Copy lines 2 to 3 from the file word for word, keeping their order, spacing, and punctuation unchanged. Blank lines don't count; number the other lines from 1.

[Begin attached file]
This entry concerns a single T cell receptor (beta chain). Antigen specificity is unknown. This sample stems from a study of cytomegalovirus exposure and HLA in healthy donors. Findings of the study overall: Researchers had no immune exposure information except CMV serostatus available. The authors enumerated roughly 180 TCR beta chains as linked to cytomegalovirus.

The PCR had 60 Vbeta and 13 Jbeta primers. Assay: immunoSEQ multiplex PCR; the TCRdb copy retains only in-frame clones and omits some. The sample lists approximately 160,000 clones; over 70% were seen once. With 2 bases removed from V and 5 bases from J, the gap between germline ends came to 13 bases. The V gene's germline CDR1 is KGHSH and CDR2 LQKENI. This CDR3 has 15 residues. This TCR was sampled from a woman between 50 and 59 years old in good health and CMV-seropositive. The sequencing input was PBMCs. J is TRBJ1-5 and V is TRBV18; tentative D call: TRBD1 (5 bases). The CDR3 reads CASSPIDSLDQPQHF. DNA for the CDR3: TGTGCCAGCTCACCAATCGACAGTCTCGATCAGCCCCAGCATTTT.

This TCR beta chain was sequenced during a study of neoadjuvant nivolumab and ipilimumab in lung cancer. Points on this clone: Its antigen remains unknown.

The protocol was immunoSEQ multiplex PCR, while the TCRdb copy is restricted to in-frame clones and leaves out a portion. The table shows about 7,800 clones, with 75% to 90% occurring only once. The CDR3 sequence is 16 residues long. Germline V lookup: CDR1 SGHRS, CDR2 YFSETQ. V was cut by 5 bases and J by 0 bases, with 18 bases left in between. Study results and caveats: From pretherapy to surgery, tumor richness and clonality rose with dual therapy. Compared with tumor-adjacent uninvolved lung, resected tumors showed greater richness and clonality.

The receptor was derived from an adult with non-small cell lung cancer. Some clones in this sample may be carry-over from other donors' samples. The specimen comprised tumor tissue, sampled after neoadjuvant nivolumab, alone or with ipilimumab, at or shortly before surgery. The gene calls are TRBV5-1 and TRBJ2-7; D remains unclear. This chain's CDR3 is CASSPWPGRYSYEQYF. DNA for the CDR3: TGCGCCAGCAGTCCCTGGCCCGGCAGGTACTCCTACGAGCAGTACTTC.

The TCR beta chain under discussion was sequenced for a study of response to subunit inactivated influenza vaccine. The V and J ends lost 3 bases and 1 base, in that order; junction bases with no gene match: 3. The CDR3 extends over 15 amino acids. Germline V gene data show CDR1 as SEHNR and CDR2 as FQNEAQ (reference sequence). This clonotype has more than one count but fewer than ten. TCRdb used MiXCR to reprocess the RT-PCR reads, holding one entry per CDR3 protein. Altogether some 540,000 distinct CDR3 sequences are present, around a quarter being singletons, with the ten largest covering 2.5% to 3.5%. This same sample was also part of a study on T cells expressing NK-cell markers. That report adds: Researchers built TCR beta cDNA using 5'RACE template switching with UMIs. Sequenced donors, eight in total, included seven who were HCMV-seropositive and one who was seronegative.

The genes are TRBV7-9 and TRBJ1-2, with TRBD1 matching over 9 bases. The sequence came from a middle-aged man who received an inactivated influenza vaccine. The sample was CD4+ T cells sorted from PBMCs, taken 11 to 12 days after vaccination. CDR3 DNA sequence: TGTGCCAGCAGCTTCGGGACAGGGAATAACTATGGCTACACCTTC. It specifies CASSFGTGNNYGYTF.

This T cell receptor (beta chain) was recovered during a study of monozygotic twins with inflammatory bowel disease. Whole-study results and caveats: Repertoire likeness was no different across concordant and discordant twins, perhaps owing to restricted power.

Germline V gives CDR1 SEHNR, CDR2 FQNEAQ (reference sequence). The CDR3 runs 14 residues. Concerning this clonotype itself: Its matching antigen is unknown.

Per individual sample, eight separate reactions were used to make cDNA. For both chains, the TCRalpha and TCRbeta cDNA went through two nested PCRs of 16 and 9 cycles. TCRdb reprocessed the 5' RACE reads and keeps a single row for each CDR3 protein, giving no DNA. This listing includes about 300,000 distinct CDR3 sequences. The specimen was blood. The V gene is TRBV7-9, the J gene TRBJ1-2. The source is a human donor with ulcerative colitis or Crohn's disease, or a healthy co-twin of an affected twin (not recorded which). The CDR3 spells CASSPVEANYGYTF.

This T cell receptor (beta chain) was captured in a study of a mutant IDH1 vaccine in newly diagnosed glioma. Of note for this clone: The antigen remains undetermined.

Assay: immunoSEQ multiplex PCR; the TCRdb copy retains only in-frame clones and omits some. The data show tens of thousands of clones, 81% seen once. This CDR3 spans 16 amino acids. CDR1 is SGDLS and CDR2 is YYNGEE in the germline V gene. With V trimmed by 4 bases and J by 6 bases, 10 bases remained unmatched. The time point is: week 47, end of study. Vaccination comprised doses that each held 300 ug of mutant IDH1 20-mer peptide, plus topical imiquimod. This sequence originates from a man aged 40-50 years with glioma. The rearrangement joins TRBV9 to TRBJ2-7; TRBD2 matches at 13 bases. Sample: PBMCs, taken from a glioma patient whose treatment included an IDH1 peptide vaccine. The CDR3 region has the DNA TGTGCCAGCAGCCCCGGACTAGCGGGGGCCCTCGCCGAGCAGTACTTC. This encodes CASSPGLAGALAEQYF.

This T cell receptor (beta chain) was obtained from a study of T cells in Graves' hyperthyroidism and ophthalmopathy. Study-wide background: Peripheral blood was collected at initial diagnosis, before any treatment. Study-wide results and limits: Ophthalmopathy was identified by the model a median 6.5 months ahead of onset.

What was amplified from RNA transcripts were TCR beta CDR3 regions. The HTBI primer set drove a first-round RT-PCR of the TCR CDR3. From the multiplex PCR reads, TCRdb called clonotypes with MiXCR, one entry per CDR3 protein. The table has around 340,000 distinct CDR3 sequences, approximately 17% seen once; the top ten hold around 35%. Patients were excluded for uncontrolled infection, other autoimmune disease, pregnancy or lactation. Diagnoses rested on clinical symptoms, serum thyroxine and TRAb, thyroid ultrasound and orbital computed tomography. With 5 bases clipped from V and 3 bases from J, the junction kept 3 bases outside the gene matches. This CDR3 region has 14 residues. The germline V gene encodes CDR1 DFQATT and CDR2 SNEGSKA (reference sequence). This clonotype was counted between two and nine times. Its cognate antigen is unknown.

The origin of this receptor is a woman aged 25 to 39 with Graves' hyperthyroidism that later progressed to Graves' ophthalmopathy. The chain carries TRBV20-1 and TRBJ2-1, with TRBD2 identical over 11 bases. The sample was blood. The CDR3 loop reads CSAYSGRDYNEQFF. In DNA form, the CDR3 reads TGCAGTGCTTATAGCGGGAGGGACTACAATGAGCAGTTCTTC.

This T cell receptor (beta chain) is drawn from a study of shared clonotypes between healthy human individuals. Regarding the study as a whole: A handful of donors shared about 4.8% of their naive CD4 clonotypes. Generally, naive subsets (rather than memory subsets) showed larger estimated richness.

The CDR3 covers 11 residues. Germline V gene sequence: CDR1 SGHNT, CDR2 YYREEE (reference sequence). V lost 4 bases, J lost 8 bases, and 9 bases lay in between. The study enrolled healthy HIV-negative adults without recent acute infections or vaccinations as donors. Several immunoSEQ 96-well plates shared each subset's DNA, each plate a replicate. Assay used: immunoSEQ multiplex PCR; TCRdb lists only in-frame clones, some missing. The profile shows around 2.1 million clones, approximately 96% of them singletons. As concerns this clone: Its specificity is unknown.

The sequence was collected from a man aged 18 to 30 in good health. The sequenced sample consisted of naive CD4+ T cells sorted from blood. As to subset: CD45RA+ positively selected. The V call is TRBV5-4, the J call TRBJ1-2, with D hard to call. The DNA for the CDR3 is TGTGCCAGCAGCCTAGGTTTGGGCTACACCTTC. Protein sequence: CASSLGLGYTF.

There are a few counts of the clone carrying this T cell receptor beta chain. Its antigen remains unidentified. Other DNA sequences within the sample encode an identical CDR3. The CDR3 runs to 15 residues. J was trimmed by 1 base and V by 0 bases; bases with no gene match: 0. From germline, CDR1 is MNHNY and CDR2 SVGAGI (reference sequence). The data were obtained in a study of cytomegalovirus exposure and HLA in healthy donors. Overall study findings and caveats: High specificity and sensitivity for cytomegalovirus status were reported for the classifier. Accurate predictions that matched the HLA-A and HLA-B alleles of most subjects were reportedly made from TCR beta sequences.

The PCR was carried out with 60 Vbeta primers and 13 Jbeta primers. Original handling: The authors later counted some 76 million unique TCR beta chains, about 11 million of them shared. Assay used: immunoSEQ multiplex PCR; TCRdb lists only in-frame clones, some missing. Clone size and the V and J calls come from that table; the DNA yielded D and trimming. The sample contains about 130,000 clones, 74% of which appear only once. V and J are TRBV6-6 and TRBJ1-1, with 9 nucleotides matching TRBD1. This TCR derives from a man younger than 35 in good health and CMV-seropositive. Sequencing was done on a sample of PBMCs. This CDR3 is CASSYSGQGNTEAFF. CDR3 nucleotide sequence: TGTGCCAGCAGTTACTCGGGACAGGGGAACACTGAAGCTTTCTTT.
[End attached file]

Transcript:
The PCR had 60 Vbeta and 13 Jbeta primers. Assay: immunoSEQ multiplex PCR; the TCRdb copy retains only in-frame clones and omits some. The sample lists approximately 160,000 clones; over 70% were seen once. With 2 bases removed from V and 5 bases from J, the gap between germline ends came to 13 bases. The V gene's germline CDR1 is KGHSH and CDR2 LQKENI. This CDR3 has 15 residues. This TCR was sampled from a woman between 50 and 59 years old in good health and CMV-seropositive. The sequencing input was PBMCs. J is TRBJ1-5 and V is TRBV18; tentative D call: TRBD1 (5 bases). The CDR3 reads CASSPIDSLDQPQHF. DNA for the CDR3: TGTGCCAGCTCACCAATCGACAGTCTCGATCAGCCCCAGCATTTT.

This TCR beta chain was sequenced during a study of neoadjuvant nivolumab and ipilimumab in lung cancer. Points on this clone: Its antigen remains unknown.